From Darkness to Light – Diwali in Mauritius

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Mauritius has a very large Hindu population which means that Diwali is celebrated. The festival is celebrated in October/November at the time of the new moon, when the night is darkest. I sensed, a few days before new moon, in the activities of the local population that something important was going to happen soon. Vendors began selling little bags and fold up boxes with pictures of rows of sparkling lamps and the markets became very busy with women buying food and families buying new clothes. On the beach young boys began throwing firecrackers at the feet of passing tourists (ME!), scaring them (and strangely not the feral dogs) witless.

I understand Diwali to be “The Festival of Light”, a celebration of a new year and an opportunity to leave the negativities of the past year behind and to begin again, afresh. It is also seen as a celebration of the triumph of good over evil and hope over despair.

Hindus celebrate the goddess Lakshmi who represents abundance and wealth, as well as the elephant deity Ganesha, the remover of obstacles and a symbol of wisdom. Homes are traditionally lit up with lights and “Rangoli” patterns are drawn in brightly coloured vegetable powders on living room floors or in courtyards.

I took a stroll into town, in the early evening of Diwali and found the local temple ablaze with light and a group of people chanting and singing in accompaniment to indian musical instruments. At first, I stood outside, my Western “Abrahamic” upbringing imposing a hesitancy to intrude. I remembered that the Hindu tradition embraces all systems of belief, so I joined the group in the temple for some chanting and singing which involves one person singing a phrase and the group replying in answer while clapping and ringing “Kartal” (Indian cymbals) to the rhythm set by the drummers on their hand drums. I loved the companionable atmosphere of chanting with the group and afterwards made a donation to the goddess Lakshmi, thanking her for my privileged life. I felt humbled as I was presented with a generous handful of blessed Indian sweets (prasaad).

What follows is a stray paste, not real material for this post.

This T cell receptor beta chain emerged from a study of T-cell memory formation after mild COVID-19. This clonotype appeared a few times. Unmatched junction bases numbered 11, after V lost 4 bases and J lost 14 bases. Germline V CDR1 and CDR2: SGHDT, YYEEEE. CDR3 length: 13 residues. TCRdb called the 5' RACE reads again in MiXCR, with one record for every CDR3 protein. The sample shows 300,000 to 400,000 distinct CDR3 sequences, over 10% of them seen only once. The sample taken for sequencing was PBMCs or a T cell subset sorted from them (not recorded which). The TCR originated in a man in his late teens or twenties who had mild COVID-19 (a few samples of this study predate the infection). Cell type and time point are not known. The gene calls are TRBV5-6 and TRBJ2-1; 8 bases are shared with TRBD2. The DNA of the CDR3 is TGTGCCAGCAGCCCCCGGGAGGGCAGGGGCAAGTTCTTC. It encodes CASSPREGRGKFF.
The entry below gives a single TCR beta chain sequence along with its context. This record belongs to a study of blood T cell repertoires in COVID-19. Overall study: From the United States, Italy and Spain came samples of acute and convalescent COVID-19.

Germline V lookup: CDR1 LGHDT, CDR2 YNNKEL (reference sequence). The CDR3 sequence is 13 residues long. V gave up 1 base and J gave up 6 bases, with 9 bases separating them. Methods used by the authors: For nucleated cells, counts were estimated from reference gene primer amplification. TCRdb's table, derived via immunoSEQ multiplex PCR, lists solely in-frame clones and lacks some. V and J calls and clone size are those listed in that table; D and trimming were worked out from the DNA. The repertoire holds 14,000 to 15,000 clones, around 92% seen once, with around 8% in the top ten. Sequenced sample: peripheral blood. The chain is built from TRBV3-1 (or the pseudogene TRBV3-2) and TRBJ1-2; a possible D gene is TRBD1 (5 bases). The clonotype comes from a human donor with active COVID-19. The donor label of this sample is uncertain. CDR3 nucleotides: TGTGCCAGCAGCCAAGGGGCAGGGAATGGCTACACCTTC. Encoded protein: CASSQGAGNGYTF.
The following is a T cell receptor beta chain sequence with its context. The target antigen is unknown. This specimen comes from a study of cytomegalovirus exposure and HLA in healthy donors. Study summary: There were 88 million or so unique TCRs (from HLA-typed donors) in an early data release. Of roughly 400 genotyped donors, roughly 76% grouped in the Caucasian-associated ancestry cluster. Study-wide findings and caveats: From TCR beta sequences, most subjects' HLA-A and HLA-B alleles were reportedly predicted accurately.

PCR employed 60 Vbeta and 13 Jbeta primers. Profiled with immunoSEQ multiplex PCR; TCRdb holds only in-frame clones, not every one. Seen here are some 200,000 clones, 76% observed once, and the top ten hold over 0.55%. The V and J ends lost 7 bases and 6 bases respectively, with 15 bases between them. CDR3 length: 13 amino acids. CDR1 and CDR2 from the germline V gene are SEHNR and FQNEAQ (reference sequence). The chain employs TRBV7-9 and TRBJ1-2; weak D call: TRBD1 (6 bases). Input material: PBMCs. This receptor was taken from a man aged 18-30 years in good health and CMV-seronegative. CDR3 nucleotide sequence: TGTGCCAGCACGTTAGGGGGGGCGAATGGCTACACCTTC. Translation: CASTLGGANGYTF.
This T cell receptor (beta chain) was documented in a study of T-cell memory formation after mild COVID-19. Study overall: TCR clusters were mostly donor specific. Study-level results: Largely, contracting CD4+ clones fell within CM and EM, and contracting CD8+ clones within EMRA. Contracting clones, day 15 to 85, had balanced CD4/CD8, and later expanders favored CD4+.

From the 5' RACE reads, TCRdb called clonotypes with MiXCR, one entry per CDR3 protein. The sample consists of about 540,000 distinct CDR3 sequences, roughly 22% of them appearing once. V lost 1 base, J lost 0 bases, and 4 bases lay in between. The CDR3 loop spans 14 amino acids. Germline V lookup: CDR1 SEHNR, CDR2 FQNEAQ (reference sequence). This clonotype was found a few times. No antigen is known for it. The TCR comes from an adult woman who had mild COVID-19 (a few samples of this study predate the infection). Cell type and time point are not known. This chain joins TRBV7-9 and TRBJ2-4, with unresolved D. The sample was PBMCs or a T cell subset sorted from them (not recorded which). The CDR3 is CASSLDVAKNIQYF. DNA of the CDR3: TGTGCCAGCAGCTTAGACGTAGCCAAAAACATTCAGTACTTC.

Diwali Chanting

Diwali Chanting

Happy Diwali to anyone reading this, may any darkness you may carry at present become illuminated with the light of knowledge that . . . like the phases of the moon, change is inevitable and that light follows dark and dark follows light and all is as it should be, even in the world of certain ungrateful and mildly discontented cruising “Yotties”.

There is a Vedic Chant in Sanskrit which goes like this . . .

“Asato Ma sat gamaya
Tamaso ma jyoti gamaya
Mrtyor Ma amratam gamaya”

Lead us from the unreal to the real
From darkness to the light (of understanding)
From (the fear of) death to (the knowledge of) immortality

My attempt at a Diwali Rangoli, on paper though!

My attempt at a Diwali Rangoli, on paper though!

The Challenge of Inevitable Departure

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SY Jerrican sailing off Kalk Bay, Cape Town

 

 

Things are escalating into a crazed frenzy of activity. We MAY be leaving in 4 weeks (more about this another time, don’t want to jinx anything), but what this means is that the work we had planned to complete over the next 6 months will have to be completed in 1 month. This is of course quite mad, but we need to try. I accept that not all will be completed and that we will have to cultivate an attitude of contentment towards the aspects of our boat home that will remain less than perfect for a little while. However, the non negotiable tasks are themselves quite overwhelming at times. I have a week of full time sewing of pockets, bags, covers and shade awnings. We need to complete our “heads” story and given that we have chosen the non conventional (although gaining in popularity) dry toilet option, this requires lots of thought and planning as we are breaking some new ground with this. We need to have stainless steel work done in the form of grab rails and a design for the saloon bench, we have all the ceilings on the boat to complete, water makers to install, foul weather gear to purchase, safety harnesses, life rafts . . . . draws in the galley, floor boards to be secured, lockers to be sealed and completed, hard dodgers to be installed . . and then all of this is to be done by the end of June, when, if all goes to plan we leave, turn South and then East and then head to Chagos. It all seems a bit surreal, but, academically possible. On the positive side . . . . there is nothing like a little pressure to motivate one to move. We had become a little complacent over the last few months. Enjoying boat life alongside in a marina. SY Jerrican acted as a committee boat for the Western Province Dinghy Championships, we have enjoyed a few fishing trips and have generally been just a little lazy!

 

SY Jerrican as Committee Boat

Western Province Dinghy Championships 2014

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